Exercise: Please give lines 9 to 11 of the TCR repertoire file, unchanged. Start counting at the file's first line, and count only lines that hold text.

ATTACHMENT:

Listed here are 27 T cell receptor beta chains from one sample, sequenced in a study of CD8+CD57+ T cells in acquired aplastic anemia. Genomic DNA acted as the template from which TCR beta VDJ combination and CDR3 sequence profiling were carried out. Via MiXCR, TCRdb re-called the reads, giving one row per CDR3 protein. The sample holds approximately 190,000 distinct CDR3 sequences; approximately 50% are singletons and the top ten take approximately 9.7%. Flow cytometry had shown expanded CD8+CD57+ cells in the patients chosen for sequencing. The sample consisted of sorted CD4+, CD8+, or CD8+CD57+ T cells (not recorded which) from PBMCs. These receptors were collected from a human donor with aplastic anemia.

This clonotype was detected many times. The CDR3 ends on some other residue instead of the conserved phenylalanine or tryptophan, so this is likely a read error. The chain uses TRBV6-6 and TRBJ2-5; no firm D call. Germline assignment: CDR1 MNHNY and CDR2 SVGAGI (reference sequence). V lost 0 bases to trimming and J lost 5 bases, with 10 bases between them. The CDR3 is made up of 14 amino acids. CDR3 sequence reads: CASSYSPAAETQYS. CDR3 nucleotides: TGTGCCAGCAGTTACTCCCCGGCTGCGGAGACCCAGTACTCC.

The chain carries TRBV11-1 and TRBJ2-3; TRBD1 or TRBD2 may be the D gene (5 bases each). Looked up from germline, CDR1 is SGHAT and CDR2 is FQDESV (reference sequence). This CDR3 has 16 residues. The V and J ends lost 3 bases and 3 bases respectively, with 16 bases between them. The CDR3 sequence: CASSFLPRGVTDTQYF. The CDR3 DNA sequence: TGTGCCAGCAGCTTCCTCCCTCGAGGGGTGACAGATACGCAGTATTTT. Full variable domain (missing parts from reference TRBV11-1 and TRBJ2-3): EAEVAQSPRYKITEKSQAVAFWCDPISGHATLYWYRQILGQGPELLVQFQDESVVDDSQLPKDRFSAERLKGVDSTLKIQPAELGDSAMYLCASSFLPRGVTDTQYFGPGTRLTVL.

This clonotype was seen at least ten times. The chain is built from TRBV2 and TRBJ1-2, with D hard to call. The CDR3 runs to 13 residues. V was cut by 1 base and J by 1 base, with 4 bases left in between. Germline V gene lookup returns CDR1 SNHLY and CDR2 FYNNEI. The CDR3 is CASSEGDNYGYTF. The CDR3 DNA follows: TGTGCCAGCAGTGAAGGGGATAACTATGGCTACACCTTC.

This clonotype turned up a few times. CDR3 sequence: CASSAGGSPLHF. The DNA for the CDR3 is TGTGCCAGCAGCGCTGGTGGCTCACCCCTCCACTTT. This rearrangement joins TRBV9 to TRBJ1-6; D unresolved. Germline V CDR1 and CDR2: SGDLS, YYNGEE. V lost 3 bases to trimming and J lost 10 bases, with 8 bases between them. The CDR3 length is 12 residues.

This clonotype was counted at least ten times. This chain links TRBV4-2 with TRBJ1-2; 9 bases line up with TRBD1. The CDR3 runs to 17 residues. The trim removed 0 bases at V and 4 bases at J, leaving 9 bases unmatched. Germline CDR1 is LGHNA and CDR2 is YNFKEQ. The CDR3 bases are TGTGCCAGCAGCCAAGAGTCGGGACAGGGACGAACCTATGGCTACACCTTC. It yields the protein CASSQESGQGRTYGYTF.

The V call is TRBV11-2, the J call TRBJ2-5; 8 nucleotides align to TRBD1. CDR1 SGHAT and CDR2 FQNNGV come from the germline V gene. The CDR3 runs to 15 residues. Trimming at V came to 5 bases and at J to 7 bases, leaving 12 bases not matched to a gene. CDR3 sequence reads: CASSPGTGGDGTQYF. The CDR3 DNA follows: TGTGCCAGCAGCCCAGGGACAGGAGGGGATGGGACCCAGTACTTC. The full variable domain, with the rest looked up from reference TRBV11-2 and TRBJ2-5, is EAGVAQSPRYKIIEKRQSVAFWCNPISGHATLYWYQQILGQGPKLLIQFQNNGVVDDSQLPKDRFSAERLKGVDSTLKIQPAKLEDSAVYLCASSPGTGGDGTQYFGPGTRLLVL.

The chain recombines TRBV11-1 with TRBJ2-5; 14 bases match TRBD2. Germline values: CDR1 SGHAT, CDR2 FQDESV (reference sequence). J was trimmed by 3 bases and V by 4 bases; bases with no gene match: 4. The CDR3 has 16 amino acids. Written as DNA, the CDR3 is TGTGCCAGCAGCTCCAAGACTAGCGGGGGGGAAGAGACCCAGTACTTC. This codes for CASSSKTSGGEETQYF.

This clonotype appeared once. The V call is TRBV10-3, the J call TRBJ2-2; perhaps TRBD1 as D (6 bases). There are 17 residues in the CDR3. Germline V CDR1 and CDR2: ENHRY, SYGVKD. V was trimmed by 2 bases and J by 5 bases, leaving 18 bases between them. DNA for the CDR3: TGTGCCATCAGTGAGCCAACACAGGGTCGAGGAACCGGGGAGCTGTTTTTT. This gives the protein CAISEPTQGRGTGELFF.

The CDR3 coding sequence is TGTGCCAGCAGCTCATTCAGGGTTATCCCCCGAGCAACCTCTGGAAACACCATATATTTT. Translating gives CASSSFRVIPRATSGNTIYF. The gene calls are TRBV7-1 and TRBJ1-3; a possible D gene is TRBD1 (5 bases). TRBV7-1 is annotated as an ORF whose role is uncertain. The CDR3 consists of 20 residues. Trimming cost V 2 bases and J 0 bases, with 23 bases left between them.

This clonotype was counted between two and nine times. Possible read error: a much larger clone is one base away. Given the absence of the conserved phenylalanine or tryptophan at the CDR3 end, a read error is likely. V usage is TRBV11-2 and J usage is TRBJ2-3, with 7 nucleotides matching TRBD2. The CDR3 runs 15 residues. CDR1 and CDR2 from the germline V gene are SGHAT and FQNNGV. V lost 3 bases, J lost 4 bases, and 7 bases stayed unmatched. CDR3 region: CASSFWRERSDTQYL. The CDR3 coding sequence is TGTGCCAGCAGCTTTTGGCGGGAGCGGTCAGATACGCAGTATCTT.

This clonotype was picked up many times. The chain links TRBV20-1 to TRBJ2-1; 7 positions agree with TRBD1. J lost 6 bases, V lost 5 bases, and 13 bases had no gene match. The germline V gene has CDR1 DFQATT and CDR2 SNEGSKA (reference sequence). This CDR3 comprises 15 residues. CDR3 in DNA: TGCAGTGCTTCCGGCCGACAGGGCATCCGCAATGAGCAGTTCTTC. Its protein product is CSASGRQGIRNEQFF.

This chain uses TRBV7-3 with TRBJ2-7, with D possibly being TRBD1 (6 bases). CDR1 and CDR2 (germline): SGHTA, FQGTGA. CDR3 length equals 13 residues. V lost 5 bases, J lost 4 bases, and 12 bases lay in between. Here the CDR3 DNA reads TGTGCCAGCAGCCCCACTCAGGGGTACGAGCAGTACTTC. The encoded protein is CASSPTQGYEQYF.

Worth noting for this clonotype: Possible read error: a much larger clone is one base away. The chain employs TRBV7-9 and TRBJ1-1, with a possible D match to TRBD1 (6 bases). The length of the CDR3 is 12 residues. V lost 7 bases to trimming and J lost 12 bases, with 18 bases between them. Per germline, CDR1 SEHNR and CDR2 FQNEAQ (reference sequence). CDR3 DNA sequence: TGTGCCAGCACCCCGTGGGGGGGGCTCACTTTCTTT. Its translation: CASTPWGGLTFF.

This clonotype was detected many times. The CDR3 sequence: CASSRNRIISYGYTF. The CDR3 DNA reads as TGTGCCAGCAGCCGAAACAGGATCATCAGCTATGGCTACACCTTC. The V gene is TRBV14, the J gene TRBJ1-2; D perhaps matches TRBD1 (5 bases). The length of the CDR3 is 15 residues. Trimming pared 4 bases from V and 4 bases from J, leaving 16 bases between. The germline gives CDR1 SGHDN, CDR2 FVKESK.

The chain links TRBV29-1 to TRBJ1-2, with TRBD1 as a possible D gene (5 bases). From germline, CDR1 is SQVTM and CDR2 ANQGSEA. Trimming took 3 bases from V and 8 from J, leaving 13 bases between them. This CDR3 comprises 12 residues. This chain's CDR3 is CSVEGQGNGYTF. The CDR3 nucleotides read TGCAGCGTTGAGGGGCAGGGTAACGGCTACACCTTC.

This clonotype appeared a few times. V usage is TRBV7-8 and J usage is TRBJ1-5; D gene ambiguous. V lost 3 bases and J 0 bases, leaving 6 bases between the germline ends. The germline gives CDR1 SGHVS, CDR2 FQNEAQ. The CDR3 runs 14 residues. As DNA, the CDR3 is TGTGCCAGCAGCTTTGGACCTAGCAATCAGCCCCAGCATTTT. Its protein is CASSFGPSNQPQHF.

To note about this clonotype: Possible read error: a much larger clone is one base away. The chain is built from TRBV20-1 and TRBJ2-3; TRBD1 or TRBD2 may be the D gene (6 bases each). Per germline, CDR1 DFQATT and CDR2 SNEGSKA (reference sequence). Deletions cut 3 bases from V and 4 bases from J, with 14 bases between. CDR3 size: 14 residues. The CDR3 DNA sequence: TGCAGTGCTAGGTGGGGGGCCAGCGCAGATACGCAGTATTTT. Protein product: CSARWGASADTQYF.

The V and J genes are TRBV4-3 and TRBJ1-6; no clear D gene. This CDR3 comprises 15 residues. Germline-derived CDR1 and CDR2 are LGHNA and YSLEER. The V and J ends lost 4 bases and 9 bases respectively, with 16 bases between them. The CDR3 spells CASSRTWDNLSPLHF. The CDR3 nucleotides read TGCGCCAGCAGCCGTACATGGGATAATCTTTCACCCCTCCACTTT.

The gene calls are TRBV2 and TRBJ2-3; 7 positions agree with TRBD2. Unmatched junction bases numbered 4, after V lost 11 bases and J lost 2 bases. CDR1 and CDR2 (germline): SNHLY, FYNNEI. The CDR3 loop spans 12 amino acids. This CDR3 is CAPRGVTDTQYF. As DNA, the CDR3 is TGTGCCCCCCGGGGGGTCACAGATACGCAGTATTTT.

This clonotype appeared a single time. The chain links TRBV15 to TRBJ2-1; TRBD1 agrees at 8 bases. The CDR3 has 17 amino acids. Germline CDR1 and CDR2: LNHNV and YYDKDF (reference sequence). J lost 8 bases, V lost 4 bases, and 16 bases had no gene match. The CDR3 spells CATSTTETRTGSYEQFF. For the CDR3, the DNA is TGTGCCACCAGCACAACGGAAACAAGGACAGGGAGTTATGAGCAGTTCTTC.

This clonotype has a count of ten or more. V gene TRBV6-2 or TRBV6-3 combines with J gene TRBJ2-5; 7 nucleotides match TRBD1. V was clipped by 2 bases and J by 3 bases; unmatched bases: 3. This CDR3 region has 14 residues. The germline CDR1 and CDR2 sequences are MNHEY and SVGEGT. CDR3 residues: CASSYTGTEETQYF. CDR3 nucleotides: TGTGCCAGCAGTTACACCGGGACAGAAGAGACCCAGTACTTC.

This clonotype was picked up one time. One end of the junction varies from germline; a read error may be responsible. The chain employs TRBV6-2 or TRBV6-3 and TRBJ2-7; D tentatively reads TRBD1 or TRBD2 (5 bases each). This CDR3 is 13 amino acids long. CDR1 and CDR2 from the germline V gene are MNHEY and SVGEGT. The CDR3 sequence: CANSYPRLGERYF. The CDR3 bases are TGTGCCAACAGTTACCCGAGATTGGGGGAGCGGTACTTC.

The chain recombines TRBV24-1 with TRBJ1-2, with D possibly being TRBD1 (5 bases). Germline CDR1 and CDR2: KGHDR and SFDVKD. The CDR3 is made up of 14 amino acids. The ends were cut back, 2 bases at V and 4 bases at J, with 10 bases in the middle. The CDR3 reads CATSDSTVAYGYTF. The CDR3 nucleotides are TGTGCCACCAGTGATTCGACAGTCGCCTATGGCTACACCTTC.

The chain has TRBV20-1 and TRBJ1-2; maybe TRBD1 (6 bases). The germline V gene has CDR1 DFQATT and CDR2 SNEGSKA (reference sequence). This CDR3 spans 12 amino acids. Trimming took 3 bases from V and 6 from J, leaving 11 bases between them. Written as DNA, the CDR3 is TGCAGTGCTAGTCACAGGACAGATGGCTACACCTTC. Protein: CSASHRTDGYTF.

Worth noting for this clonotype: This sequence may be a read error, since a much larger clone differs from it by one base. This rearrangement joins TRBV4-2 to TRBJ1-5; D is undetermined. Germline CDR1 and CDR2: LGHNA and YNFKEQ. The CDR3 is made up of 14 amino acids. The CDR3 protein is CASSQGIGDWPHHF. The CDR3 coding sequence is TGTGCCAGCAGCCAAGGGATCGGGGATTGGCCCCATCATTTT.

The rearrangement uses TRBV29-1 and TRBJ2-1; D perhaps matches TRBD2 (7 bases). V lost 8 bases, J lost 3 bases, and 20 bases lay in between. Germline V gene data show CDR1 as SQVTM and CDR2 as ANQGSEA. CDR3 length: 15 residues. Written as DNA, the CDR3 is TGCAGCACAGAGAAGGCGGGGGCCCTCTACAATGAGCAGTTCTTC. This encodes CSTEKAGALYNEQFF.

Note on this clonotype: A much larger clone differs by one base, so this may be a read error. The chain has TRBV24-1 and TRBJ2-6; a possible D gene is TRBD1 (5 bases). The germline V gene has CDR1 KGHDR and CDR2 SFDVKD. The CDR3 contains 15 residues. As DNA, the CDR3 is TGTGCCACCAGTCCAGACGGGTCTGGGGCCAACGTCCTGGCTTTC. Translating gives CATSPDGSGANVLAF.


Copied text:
This clonotype appeared once. The V call is TRBV10-3, the J call TRBJ2-2; perhaps TRBD1 as D (6 bases). There are 17 residues in the CDR3. Germline V CDR1 and CDR2: ENHRY, SYGVKD. V was trimmed by 2 bases and J by 5 bases, leaving 18 bases between them. DNA for the CDR3: TGTGCCATCAGTGAGCCAACACAGGGTCGAGGAACCGGGGAGCTGTTTTTT. This gives the protein CAISEPTQGRGTGELFF.

The CDR3 coding sequence is TGTGCCAGCAGCTCATTCAGGGTTATCCCCCGAGCAACCTCTGGAAACACCATATATTTT. Translating gives CASSSFRVIPRATSGNTIYF. The gene calls are TRBV7-1 and TRBJ1-3; a possible D gene is TRBD1 (5 bases). TRBV7-1 is annotated as an ORF whose role is uncertain. The CDR3 consists of 20 residues. Trimming cost V 2 bases and J 0 bases, with 23 bases left between them.

This clonotype was counted between two and nine times. Possible read error: a much larger clone is one base away. Given the absence of the conserved phenylalanine or tryptophan at the CDR3 end, a read error is likely. V usage is TRBV11-2 and J usage is TRBJ2-3, with 7 nucleotides matching TRBD2. The CDR3 runs 15 residues. CDR1 and CDR2 from the germline V gene are SGHAT and FQNNGV. V lost 3 bases, J lost 4 bases, and 7 bases stayed unmatched. CDR3 region: CASSFWRERSDTQYL. The CDR3 coding sequence is TGTGCCAGCAGCTTTTGGCGGGAGCGGTCAGATACGCAGTATCTT.